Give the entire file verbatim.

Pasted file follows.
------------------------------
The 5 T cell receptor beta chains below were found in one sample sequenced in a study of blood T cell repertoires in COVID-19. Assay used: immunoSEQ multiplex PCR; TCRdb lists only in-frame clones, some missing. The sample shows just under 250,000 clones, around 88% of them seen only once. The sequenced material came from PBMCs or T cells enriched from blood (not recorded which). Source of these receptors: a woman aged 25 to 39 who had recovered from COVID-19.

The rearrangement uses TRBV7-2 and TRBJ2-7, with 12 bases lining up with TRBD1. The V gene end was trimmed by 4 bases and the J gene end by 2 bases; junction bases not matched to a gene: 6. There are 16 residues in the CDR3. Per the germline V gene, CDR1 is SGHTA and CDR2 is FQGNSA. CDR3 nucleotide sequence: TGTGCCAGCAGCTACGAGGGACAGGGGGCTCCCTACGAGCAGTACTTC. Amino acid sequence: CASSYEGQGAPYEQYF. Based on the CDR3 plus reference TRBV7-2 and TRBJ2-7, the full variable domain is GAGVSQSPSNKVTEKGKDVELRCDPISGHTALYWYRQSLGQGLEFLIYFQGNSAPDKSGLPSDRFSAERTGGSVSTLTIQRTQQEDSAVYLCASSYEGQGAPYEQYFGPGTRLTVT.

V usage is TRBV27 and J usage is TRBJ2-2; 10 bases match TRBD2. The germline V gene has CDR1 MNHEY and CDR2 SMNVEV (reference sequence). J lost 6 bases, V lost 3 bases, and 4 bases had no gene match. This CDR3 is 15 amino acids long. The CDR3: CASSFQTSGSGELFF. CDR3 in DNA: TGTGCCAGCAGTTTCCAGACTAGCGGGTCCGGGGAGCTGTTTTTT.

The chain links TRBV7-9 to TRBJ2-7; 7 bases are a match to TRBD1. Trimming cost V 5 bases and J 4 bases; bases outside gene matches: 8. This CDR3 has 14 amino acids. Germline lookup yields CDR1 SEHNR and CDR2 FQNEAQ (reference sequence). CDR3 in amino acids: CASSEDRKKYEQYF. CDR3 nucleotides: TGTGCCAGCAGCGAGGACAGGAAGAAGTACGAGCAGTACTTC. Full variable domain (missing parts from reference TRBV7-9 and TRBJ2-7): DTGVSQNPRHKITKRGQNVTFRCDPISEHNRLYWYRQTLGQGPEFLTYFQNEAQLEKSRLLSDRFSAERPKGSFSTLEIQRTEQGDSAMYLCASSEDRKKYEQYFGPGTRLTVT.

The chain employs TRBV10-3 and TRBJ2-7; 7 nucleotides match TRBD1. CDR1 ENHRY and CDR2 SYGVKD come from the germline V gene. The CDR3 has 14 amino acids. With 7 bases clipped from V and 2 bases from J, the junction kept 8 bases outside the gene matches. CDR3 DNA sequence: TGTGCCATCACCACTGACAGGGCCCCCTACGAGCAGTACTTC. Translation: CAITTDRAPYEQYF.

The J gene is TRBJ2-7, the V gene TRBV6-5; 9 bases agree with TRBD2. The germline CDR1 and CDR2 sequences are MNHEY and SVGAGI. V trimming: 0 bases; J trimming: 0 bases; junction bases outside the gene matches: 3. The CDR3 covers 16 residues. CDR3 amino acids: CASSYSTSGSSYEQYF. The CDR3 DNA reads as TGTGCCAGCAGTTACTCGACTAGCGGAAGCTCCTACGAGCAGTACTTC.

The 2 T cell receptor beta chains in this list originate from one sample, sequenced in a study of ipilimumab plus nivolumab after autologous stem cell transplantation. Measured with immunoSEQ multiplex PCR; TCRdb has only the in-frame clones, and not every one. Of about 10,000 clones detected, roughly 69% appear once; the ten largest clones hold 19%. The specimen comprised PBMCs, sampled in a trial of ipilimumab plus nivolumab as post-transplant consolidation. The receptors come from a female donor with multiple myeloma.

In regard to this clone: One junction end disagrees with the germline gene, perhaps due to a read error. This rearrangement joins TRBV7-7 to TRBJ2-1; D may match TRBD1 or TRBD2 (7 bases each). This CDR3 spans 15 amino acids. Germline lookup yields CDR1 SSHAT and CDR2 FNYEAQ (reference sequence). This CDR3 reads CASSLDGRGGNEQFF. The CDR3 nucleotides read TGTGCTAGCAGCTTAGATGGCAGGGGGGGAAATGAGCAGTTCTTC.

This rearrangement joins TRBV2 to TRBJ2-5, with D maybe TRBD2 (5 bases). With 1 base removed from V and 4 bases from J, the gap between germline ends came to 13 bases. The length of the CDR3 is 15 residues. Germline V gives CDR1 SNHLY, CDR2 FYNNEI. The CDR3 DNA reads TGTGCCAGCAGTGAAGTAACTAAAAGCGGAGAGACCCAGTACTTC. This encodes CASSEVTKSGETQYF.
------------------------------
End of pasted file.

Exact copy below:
The 5 T cell receptor beta chains below were found in one sample sequenced in a study of blood T cell repertoires in COVID-19. Assay used: immunoSEQ multiplex PCR; TCRdb lists only in-frame clones, some missing. The sample shows just under 250,000 clones, around 88% of them seen only once. The sequenced material came from PBMCs or T cells enriched from blood (not recorded which). Source of these receptors: a woman aged 25 to 39 who had recovered from COVID-19.

The rearrangement uses TRBV7-2 and TRBJ2-7, with 12 bases lining up with TRBD1. The V gene end was trimmed by 4 bases and the J gene end by 2 bases; junction bases not matched to a gene: 6. There are 16 residues in the CDR3. Per the germline V gene, CDR1 is SGHTA and CDR2 is FQGNSA. CDR3 nucleotide sequence: TGTGCCAGCAGCTACGAGGGACAGGGGGCTCCCTACGAGCAGTACTTC. Amino acid sequence: CASSYEGQGAPYEQYF. Based on the CDR3 plus reference TRBV7-2 and TRBJ2-7, the full variable domain is GAGVSQSPSNKVTEKGKDVELRCDPISGHTALYWYRQSLGQGLEFLIYFQGNSAPDKSGLPSDRFSAERTGGSVSTLTIQRTQQEDSAVYLCASSYEGQGAPYEQYFGPGTRLTVT.

V usage is TRBV27 and J usage is TRBJ2-2; 10 bases match TRBD2. The germline V gene has CDR1 MNHEY and CDR2 SMNVEV (reference sequence). J lost 6 bases, V lost 3 bases, and 4 bases had no gene match. This CDR3 is 15 amino acids long. The CDR3: CASSFQTSGSGELFF. CDR3 in DNA: TGTGCCAGCAGTTTCCAGACTAGCGGGTCCGGGGAGCTGTTTTTT.

The chain links TRBV7-9 to TRBJ2-7; 7 bases are a match to TRBD1. Trimming cost V 5 bases and J 4 bases; bases outside gene matches: 8. This CDR3 has 14 amino acids. Germline lookup yields CDR1 SEHNR and CDR2 FQNEAQ (reference sequence). CDR3 in amino acids: CASSEDRKKYEQYF. CDR3 nucleotides: TGTGCCAGCAGCGAGGACAGGAAGAAGTACGAGCAGTACTTC. Full variable domain (missing parts from reference TRBV7-9 and TRBJ2-7): DTGVSQNPRHKITKRGQNVTFRCDPISEHNRLYWYRQTLGQGPEFLTYFQNEAQLEKSRLLSDRFSAERPKGSFSTLEIQRTEQGDSAMYLCASSEDRKKYEQYFGPGTRLTVT.

The chain employs TRBV10-3 and TRBJ2-7; 7 nucleotides match TRBD1. CDR1 ENHRY and CDR2 SYGVKD come from the germline V gene. The CDR3 has 14 amino acids. With 7 bases clipped from V and 2 bases from J, the junction kept 8 bases outside the gene matches. CDR3 DNA sequence: TGTGCCATCACCACTGACAGGGCCCCCTACGAGCAGTACTTC. Translation: CAITTDRAPYEQYF.

The J gene is TRBJ2-7, the V gene TRBV6-5; 9 bases agree with TRBD2. The germline CDR1 and CDR2 sequences are MNHEY and SVGAGI. V trimming: 0 bases; J trimming: 0 bases; junction bases outside the gene matches: 3. The CDR3 covers 16 residues. CDR3 amino acids: CASSYSTSGSSYEQYF. The CDR3 DNA reads as TGTGCCAGCAGTTACTCGACTAGCGGAAGCTCCTACGAGCAGTACTTC.

The 2 T cell receptor beta chains in this list originate from one sample, sequenced in a study of ipilimumab plus nivolumab after autologous stem cell transplantation. Measured with immunoSEQ multiplex PCR; TCRdb has only the in-frame clones, and not every one. Of about 10,000 clones detected, roughly 69% appear once; the ten largest clones hold 19%. The specimen comprised PBMCs, sampled in a trial of ipilimumab plus nivolumab as post-transplant consolidation. The receptors come from a female donor with multiple myeloma.

In regard to this clone: One junction end disagrees with the germline gene, perhaps due to a read error. This rearrangement joins TRBV7-7 to TRBJ2-1; D may match TRBD1 or TRBD2 (7 bases each). This CDR3 spans 15 amino acids. Germline lookup yields CDR1 SSHAT and CDR2 FNYEAQ (reference sequence). This CDR3 reads CASSLDGRGGNEQFF. The CDR3 nucleotides read TGTGCTAGCAGCTTAGATGGCAGGGGGGGAAATGAGCAGTTCTTC.

This rearrangement joins TRBV2 to TRBJ2-5, with D maybe TRBD2 (5 bases). With 1 base removed from V and 4 bases from J, the gap between germline ends came to 13 bases. The length of the CDR3 is 15 residues. Germline V gives CDR1 SNHLY, CDR2 FYNNEI. The CDR3 DNA reads TGTGCCAGCAGTGAAGTAACTAAAAGCGGAGAGACCCAGTACTTC. This encodes CASSEVTKSGETQYF.